Two North Okanagan daycares are among 53 that the B.C. government is moving to a $10-a-day model, the minister responsible announced Friday.
Maven Lane, operated by the North Okanagan Child Care Society, and the Snc’c’amala?tn Early Childhood Education Centre, run by the Okanagan Indian Band, are part of the 53 projects chosen.
Roughly 2,500 parents who are those daycares’ existing clients will now pay a maximum of $200 per month, Minister of State for Childcare Katrina Chen told reporters in Vancouver.
“Prototype sites give us a glimpse of what the future of universal childcare in B.C. can be, and are critical as we design and refine our program moving forward,” Chen said.
Maven Lane executive director Hollie Henderson said finally being able to share the news with the community has been a long time coming, and she was moved to tears when listening to the reaction of the news from some of the families.
“As a designated prototype site, our families will pay no more than $10 per day or $200 per month per child for full-time care and education; the positive financial impact for both our families and the society is significant,” said Henderson.
“I was beyond excited to share the news with our families a few weeks back. It was truly a celebration. To hear the personal impact from a few families actually brought me to tears. To learn that this initiative will enable families to: “fill their fridge with food,” “insure their car so they don’t have to walk to school during the winter months” and “to be a working Mom again” painted a clear picture of the need for quality affordable child care and emphasized the need for a Universal Child Care System.”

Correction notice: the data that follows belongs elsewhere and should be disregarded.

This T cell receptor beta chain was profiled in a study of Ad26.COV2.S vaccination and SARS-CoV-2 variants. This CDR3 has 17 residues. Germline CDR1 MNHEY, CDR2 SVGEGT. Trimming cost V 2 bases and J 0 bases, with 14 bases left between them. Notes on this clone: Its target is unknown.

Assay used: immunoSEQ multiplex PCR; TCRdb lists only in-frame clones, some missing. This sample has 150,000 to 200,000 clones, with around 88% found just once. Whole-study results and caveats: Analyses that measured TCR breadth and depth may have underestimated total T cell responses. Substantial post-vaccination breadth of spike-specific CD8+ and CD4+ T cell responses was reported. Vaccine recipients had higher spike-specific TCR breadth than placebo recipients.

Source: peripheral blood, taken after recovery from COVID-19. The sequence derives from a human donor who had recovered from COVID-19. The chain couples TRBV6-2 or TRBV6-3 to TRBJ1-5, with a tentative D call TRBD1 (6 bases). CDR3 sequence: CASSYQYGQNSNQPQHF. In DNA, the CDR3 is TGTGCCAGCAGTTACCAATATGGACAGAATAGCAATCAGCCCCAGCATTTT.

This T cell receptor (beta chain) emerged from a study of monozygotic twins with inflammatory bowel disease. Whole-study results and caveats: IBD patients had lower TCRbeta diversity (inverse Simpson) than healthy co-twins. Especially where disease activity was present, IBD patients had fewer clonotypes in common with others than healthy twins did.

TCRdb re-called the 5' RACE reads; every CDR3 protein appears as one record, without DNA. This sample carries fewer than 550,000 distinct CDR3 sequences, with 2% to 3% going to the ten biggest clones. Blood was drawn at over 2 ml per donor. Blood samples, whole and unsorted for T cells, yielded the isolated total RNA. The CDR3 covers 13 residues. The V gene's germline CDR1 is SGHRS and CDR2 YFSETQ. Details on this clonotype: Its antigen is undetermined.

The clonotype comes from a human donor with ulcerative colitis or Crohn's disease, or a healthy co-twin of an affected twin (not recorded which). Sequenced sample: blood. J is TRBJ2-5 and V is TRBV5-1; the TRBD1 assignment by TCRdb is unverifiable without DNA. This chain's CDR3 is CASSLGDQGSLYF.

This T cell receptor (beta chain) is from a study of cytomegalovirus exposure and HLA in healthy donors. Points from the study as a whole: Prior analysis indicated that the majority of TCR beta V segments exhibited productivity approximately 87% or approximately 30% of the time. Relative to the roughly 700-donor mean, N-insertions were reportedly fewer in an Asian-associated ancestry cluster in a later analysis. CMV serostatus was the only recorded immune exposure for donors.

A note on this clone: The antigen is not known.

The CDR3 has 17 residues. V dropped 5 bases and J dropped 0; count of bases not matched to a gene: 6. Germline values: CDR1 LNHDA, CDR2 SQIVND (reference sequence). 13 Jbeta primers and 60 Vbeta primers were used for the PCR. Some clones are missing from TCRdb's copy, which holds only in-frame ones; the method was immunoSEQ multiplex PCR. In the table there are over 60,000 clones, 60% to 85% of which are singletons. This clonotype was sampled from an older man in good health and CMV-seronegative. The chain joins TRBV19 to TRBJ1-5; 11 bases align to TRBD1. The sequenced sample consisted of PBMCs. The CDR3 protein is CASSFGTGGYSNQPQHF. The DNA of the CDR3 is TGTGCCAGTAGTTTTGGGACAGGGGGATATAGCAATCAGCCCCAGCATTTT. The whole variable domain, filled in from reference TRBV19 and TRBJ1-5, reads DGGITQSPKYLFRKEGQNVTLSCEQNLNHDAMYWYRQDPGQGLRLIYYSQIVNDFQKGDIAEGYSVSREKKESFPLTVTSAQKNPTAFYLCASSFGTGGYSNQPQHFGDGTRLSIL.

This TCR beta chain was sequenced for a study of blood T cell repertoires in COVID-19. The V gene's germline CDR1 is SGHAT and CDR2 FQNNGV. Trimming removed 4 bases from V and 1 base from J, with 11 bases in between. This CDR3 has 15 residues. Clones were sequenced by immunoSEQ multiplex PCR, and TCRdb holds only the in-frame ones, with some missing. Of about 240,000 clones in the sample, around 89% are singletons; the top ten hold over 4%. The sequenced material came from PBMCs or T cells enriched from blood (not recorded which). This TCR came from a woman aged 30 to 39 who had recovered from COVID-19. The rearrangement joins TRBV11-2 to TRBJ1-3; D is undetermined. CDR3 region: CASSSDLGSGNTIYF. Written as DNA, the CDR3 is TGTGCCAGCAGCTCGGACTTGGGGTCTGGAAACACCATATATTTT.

Maven Lane looks after 60 kids aged 36 months and lower; 82 children aged three-to-five; 20 pre-school kids and 103 school-age children.
Snc’c’amala?tn Early Childhood Education Centre is supported by Syilx (Okanagan) Nation and offers opportunities for children to take part in daily cultural activities such as beading, drumming, dancing and language-learning. The centre also offers care to children with extra support needs, including early intervention services through a qualified Aboriginal speech therapy assistant.
Snc’c’amala?tn has 12 children under the age of 36 months, 20 aged three-to-five, 20 pre-school toddlers and 50 school-aged kids.
The prototype program began earlier this month, funded through a $60-million investment with the federal government.
The daycares taking part were selected based on more than 300 applications sent in June.
The pilot will run until the end of March 2020.